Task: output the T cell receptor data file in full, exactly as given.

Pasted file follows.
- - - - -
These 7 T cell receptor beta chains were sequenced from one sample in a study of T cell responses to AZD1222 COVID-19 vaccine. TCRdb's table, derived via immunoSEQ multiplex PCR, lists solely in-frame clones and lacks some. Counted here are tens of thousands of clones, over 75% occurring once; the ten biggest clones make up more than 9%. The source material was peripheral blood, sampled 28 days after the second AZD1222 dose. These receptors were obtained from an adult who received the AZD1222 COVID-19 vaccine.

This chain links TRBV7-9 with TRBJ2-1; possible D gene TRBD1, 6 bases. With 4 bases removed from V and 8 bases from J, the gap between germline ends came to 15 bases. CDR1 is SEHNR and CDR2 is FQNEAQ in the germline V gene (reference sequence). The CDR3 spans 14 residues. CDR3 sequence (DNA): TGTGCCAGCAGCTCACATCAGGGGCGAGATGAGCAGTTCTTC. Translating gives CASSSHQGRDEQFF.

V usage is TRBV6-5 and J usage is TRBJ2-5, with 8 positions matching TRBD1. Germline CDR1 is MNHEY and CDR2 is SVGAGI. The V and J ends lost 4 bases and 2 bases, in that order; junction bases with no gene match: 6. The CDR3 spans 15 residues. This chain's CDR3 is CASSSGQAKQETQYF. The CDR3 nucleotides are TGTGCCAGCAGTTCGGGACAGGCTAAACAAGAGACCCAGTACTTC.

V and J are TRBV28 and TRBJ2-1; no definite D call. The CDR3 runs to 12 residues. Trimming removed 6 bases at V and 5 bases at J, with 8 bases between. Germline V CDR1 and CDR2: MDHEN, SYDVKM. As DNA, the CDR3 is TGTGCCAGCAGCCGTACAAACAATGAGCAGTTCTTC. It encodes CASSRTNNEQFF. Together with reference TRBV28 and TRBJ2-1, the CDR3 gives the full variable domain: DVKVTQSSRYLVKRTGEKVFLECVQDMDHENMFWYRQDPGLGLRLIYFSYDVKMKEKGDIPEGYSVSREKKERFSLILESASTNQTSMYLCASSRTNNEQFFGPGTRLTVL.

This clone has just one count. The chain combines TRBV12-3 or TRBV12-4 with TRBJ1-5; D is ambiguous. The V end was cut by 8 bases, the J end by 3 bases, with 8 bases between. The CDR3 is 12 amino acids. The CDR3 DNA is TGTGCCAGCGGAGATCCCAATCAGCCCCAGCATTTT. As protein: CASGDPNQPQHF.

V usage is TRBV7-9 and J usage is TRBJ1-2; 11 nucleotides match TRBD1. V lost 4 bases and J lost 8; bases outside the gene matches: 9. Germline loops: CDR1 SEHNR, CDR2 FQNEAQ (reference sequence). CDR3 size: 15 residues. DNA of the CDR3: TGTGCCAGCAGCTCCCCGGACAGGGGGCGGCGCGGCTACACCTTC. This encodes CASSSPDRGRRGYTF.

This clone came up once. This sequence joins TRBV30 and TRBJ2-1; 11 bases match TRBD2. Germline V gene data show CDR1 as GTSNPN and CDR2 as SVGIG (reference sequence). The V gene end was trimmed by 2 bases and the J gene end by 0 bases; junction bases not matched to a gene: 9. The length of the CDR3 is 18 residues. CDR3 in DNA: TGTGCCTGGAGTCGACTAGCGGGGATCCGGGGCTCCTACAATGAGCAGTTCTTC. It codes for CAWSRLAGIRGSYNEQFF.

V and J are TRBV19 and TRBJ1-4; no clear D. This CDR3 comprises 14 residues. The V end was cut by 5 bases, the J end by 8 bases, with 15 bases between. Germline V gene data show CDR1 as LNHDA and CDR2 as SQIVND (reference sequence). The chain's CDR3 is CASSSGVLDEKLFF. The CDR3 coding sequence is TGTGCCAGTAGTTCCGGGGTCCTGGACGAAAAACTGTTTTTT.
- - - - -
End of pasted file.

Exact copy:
These 7 T cell receptor beta chains were sequenced from one sample in a study of T cell responses to AZD1222 COVID-19 vaccine. TCRdb's table, derived via immunoSEQ multiplex PCR, lists solely in-frame clones and lacks some. Counted here are tens of thousands of clones, over 75% occurring once; the ten biggest clones make up more than 9%. The source material was peripheral blood, sampled 28 days after the second AZD1222 dose. These receptors were obtained from an adult who received the AZD1222 COVID-19 vaccine.

This chain links TRBV7-9 with TRBJ2-1; possible D gene TRBD1, 6 bases. With 4 bases removed from V and 8 bases from J, the gap between germline ends came to 15 bases. CDR1 is SEHNR and CDR2 is FQNEAQ in the germline V gene (reference sequence). The CDR3 spans 14 residues. CDR3 sequence (DNA): TGTGCCAGCAGCTCACATCAGGGGCGAGATGAGCAGTTCTTC. Translating gives CASSSHQGRDEQFF.

V usage is TRBV6-5 and J usage is TRBJ2-5, with 8 positions matching TRBD1. Germline CDR1 is MNHEY and CDR2 is SVGAGI. The V and J ends lost 4 bases and 2 bases, in that order; junction bases with no gene match: 6. The CDR3 spans 15 residues. This chain's CDR3 is CASSSGQAKQETQYF. The CDR3 nucleotides are TGTGCCAGCAGTTCGGGACAGGCTAAACAAGAGACCCAGTACTTC.

V and J are TRBV28 and TRBJ2-1; no definite D call. The CDR3 runs to 12 residues. Trimming removed 6 bases at V and 5 bases at J, with 8 bases between. Germline V CDR1 and CDR2: MDHEN, SYDVKM. As DNA, the CDR3 is TGTGCCAGCAGCCGTACAAACAATGAGCAGTTCTTC. It encodes CASSRTNNEQFF. Together with reference TRBV28 and TRBJ2-1, the CDR3 gives the full variable domain: DVKVTQSSRYLVKRTGEKVFLECVQDMDHENMFWYRQDPGLGLRLIYFSYDVKMKEKGDIPEGYSVSREKKERFSLILESASTNQTSMYLCASSRTNNEQFFGPGTRLTVL.

This clone has just one count. The chain combines TRBV12-3 or TRBV12-4 with TRBJ1-5; D is ambiguous. The V end was cut by 8 bases, the J end by 3 bases, with 8 bases between. The CDR3 is 12 amino acids. The CDR3 DNA is TGTGCCAGCGGAGATCCCAATCAGCCCCAGCATTTT. As protein: CASGDPNQPQHF.

V usage is TRBV7-9 and J usage is TRBJ1-2; 11 nucleotides match TRBD1. V lost 4 bases and J lost 8; bases outside the gene matches: 9. Germline loops: CDR1 SEHNR, CDR2 FQNEAQ (reference sequence). CDR3 size: 15 residues. DNA of the CDR3: TGTGCCAGCAGCTCCCCGGACAGGGGGCGGCGCGGCTACACCTTC. This encodes CASSSPDRGRRGYTF.

This clone came up once. This sequence joins TRBV30 and TRBJ2-1; 11 bases match TRBD2. Germline V gene data show CDR1 as GTSNPN and CDR2 as SVGIG (reference sequence). The V gene end was trimmed by 2 bases and the J gene end by 0 bases; junction bases not matched to a gene: 9. The length of the CDR3 is 18 residues. CDR3 in DNA: TGTGCCTGGAGTCGACTAGCGGGGATCCGGGGCTCCTACAATGAGCAGTTCTTC. It codes for CAWSRLAGIRGSYNEQFF.

V and J are TRBV19 and TRBJ1-4; no clear D. This CDR3 comprises 14 residues. The V end was cut by 5 bases, the J end by 8 bases, with 15 bases between. Germline V gene data show CDR1 as LNHDA and CDR2 as SQIVND (reference sequence). The chain's CDR3 is CASSSGVLDEKLFF. The CDR3 coding sequence is TGTGCCAGTAGTTCCGGGGTCCTGGACGAAAAACTGTTTTTT.